NB. For this review, we only had access to the DVD that is packaged with the Blu-ray release and so can’t offer as detailed comments on the presentation as we usually like to.
The film is uncut and, on the DVD at least, runs for 76:20 mins (PAL). Presented in the 1.78:1 aspect ratio (with anamorphic enhancement on the DVD presentation), the image is a detailed as one could hope for and free from damage. Contrast is fairly nicely balanced, and colour reproduction is good.


Audio, on the DVD presentation, is via a Dolby Digital 1.0 mono track which is clean and clear, with dialogue audible throughout. Some hiss and crackling is present here and there, but it shouldn’t disrupt one’s enjoyment of the film. Optional English subtitles for the Hard of Hearing are available, and these are easy to read and free from errors.


The DVD includes:
- Audio commentary with Wayne Berwick and Craig Muckler. Moderated by Mike Tristano, this commentary track features Berwick and Muckler offering some candid reflections on the making of the picture. It’s an entertaining track, filled with amusing anecdotes.

- ‘My Microwave Massacre Memoirs’ (21:06). This featurette includes interviews with director Wayne Berwick, writer and producer Craig Muckler and actor Loren Schein. Berwick talks about the work of his father Irvin Berwick, who worked as a dialogue coach and director from the 1940s onwards. All three discuss Malibu High (Irvin Berwick, 1979), on which they collaborated with Wayne Berwick’s father. Muckler came up with ‘this incredible title, “Microwave Massacre”’ (in the words of Berwick). Muckler’s original synopsis was ‘completely different’ to the finished picture. Berwick informs the viewer that the film originally opened with May buying meat, but at the last minute ‘the grocery store pulled out’ and a new opening sequence had to be put together – resulting in the bawdy sequence featuring the construction workers’ ‘groupie’. The trio reflect on putting together a film with such a small budget, and Berwick reveals the interiors were shot at Mickey Dolenz’s house; at the table reading, ‘there was still no script’ and the writer Thomas Singer ran into the room with the script, fresh from the printers, ‘and it was all shtick’. Berwick admits that whilst some of this was funny, much of it wasn’t – and the whole thing was ‘like a Jackie Vernon standup routine but it had to go on for ninety minutes’. The ‘battle cry’ became ‘embrac[ing] the stupidity’ within the hastily cobbled-together script.

- Image Gallery (19 images).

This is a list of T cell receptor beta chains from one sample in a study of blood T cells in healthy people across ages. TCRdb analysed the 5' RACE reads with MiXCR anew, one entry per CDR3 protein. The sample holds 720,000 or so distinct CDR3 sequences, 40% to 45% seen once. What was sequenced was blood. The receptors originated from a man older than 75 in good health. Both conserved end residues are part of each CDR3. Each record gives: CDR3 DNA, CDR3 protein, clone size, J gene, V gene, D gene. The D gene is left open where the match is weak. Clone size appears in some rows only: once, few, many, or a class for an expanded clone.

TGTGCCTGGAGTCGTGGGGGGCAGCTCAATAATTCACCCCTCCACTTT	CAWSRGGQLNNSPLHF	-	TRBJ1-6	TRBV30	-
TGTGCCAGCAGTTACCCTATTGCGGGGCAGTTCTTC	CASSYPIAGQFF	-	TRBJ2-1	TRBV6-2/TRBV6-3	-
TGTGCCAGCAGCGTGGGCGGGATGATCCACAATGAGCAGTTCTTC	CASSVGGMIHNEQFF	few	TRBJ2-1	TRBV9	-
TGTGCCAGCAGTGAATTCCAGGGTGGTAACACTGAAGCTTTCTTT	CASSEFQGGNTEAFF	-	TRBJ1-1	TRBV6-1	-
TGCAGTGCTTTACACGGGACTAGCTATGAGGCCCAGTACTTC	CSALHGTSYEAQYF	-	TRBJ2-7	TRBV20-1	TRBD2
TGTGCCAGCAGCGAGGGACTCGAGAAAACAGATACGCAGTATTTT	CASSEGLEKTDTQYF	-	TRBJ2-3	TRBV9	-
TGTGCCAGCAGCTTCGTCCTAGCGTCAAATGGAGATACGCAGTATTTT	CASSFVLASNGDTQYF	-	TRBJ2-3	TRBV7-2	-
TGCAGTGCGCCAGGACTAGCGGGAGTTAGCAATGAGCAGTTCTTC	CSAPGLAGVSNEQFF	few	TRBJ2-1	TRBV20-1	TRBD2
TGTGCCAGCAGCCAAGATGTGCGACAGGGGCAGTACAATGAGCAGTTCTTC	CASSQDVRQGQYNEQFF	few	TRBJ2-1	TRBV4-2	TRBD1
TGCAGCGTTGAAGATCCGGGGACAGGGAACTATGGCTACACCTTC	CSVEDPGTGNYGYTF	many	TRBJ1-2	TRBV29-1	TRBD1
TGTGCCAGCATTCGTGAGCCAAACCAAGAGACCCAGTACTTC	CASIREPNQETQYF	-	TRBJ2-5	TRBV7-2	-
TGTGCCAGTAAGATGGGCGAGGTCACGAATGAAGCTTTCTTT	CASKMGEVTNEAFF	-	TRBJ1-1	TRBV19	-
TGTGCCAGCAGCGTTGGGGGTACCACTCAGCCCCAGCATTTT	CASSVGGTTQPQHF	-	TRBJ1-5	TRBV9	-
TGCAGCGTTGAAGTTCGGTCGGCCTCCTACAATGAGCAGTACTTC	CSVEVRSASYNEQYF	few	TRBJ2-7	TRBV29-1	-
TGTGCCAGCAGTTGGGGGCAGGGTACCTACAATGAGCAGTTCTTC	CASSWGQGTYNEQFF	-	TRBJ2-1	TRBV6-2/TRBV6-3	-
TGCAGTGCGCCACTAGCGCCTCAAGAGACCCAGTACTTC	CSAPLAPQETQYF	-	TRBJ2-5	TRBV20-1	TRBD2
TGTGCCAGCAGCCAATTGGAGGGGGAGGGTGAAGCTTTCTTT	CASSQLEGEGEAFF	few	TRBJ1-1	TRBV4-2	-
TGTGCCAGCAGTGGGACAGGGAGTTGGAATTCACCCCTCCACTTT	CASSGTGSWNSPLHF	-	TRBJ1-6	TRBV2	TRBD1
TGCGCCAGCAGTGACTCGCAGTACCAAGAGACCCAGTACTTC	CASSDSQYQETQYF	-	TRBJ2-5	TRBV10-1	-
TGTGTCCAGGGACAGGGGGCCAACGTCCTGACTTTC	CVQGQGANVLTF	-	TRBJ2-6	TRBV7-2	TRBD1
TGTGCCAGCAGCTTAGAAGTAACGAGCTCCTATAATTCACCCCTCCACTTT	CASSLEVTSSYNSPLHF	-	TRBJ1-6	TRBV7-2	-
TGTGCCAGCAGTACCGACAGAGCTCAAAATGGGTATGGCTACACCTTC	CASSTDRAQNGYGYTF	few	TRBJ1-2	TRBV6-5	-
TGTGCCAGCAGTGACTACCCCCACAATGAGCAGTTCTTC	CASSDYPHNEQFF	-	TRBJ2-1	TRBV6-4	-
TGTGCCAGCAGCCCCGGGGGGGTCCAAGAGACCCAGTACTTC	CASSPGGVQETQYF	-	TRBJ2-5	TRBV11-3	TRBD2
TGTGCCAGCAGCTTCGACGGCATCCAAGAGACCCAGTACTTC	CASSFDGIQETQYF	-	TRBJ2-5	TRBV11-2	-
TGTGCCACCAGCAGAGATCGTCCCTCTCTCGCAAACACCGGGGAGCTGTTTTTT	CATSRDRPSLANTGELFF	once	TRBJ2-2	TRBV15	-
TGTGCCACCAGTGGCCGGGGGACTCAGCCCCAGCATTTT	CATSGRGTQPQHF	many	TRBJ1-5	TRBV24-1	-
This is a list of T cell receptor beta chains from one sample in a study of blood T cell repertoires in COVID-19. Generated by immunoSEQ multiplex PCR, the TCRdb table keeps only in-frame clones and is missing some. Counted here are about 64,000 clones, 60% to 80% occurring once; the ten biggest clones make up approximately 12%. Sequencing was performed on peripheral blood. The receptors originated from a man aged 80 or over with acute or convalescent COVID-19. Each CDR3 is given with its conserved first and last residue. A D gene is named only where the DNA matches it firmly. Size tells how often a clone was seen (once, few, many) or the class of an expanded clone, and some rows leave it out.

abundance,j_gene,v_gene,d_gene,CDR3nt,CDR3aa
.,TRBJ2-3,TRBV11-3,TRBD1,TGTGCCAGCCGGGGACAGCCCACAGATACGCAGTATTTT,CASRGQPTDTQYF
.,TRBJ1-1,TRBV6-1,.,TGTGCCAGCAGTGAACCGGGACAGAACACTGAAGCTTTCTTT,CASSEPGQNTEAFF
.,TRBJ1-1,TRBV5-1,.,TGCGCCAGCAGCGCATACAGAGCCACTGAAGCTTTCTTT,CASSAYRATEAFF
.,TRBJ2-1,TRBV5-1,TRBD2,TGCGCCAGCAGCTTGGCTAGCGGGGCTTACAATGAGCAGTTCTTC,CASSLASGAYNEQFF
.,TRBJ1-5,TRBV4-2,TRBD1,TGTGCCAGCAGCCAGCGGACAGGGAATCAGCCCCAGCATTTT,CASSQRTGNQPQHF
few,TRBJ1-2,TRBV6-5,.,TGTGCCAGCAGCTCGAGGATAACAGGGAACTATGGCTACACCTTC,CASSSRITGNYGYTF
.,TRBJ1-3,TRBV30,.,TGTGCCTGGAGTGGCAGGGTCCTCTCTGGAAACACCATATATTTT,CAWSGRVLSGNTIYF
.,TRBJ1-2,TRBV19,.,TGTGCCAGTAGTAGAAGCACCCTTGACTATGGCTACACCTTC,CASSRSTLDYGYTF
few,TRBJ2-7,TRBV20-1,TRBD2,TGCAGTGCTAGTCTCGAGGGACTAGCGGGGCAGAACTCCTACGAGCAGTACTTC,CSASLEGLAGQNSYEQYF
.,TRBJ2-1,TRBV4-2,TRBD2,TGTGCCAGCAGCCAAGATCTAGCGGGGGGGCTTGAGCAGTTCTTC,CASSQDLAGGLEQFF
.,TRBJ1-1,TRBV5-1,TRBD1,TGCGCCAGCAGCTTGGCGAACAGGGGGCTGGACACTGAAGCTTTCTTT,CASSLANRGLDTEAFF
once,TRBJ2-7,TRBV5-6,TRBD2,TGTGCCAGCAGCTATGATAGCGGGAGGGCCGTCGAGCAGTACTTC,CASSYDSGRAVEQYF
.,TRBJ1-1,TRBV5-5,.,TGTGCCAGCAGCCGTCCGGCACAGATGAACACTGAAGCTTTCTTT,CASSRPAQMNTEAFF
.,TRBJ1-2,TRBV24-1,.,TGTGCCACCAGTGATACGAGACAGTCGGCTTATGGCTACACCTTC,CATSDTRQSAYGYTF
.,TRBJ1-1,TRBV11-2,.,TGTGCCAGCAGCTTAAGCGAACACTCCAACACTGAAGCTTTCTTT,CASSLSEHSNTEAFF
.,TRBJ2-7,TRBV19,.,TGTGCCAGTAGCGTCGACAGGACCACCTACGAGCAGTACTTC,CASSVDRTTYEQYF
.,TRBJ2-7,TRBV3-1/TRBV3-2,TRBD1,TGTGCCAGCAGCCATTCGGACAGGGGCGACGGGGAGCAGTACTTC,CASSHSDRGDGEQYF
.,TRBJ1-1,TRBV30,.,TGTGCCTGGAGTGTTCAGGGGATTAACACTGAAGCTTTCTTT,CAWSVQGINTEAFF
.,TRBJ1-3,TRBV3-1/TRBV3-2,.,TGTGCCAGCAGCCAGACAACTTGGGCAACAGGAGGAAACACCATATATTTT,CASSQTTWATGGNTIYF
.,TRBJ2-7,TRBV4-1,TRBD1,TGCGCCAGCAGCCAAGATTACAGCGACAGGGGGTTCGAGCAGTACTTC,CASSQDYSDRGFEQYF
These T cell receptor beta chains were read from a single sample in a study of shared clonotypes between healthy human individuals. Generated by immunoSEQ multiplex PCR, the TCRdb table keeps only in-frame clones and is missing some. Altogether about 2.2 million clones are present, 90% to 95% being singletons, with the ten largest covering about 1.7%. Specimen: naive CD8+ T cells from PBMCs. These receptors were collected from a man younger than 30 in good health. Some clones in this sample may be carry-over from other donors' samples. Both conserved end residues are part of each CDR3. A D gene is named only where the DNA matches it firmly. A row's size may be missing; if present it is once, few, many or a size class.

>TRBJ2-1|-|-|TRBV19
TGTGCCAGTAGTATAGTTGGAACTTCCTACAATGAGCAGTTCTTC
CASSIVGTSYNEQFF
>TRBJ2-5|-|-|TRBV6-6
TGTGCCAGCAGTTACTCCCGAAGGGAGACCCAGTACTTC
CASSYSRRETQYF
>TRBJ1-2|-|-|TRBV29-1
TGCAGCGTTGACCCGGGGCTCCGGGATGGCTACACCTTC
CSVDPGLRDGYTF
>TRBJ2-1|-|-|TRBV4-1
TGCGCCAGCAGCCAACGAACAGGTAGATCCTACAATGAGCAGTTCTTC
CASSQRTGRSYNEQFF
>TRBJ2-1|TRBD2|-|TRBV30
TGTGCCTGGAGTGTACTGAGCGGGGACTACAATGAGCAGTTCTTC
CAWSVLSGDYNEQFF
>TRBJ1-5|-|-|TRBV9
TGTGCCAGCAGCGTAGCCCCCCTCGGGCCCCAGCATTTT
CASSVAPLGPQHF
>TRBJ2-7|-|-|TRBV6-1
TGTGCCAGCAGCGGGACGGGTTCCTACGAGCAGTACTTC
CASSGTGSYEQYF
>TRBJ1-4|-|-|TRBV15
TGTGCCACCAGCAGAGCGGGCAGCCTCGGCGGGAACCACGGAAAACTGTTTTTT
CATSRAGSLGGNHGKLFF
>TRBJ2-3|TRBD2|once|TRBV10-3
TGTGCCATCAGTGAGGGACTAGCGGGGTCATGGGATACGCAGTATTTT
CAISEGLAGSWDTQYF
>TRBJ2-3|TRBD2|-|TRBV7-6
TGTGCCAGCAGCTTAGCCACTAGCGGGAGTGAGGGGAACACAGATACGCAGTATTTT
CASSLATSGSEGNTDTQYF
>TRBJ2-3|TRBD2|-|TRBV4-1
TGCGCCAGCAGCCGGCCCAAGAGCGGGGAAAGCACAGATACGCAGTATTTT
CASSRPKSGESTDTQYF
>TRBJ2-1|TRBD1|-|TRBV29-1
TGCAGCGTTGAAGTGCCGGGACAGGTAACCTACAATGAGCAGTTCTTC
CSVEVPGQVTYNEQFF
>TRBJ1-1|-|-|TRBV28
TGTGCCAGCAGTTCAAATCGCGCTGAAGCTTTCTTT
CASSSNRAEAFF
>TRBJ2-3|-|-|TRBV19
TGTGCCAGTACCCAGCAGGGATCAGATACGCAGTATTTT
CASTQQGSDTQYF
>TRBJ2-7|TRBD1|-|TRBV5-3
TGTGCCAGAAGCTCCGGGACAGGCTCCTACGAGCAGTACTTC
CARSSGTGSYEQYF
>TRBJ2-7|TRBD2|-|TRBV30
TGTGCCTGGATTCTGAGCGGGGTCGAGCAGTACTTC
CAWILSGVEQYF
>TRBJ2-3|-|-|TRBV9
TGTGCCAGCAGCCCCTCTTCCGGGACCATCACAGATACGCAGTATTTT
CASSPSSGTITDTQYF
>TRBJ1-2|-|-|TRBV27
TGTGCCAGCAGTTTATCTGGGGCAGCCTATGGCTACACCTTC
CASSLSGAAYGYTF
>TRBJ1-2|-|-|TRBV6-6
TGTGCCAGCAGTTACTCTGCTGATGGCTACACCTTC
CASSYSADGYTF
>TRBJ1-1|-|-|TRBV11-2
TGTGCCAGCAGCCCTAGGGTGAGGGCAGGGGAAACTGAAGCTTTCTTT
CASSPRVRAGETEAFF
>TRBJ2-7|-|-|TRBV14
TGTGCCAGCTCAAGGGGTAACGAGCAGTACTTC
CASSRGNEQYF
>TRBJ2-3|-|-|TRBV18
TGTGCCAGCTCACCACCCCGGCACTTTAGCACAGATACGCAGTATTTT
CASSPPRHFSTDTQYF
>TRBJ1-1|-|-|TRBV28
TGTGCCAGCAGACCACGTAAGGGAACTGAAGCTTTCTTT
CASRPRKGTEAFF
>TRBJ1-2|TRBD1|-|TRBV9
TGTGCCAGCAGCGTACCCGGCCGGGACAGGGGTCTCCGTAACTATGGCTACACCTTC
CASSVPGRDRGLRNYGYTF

- Trailer (1:24).

Retail copies also include reversible sleeve artwork and a booklet with new writing about the film by Stephen Thrower.


The huge microwave oven, probably unrecognisable as a home appliance to many younger viewers, somehow makes the film seem more dated than the fashions, haircuts or deliriously un-PC dialogue that, depending on the viewer’s personal tolerances may push the film into sheer tastelessness. (Reading news reports of one of Donald’s victims, a young African-American woman who has disappeared, one of the construction workers declares, ‘Now that’s my kind of dude: an equal opportunity rapist’.) Feeling very much like a Herschell Gordon Lewis picture, Microwave Massacre’s camp delights and focus on the murderous implications of domestic appliances make it a good companion piece to Terry Lofton and Bill Leslie’s equally no-budget The Nail Gun Massacre (1985). (There’s also a strange synchronicity with Lamberto Bava’s Macabre, 1980, which also features as a pivotal image a severed head in a fridge.) The humour is often blacker than black (‘I could eat a whore’, Donald asserts after murdering Dee Dee Dee) but, also equally often, Donald McGill-esque – like a saucy seaside postcard with a murderous subtext. (In an alternate universe, the film could be titled ‘Carry on Cannibalising Beautiful Young Women’.) Apparently written ‘off the cuff’, there’s an element of satire within the picture, and the whole film builds to a strangely ironic conclusion. It’s a slight film that is entertaining and challenging in equal measures, but is difficult to recommend as a ‘blind buy’ owing to the cheapjack production values which are reflected in the rudimentary photography and sound design. Nevertheless, those with a taste for the films of Herschell Gordon Lewis or the likes of The Nail Gun Massacre will certainly find the film enjoyable. Certainly, the presentation of the film on this DVD from Arrow Video is very good, and is accompanied by some excellent contextual material.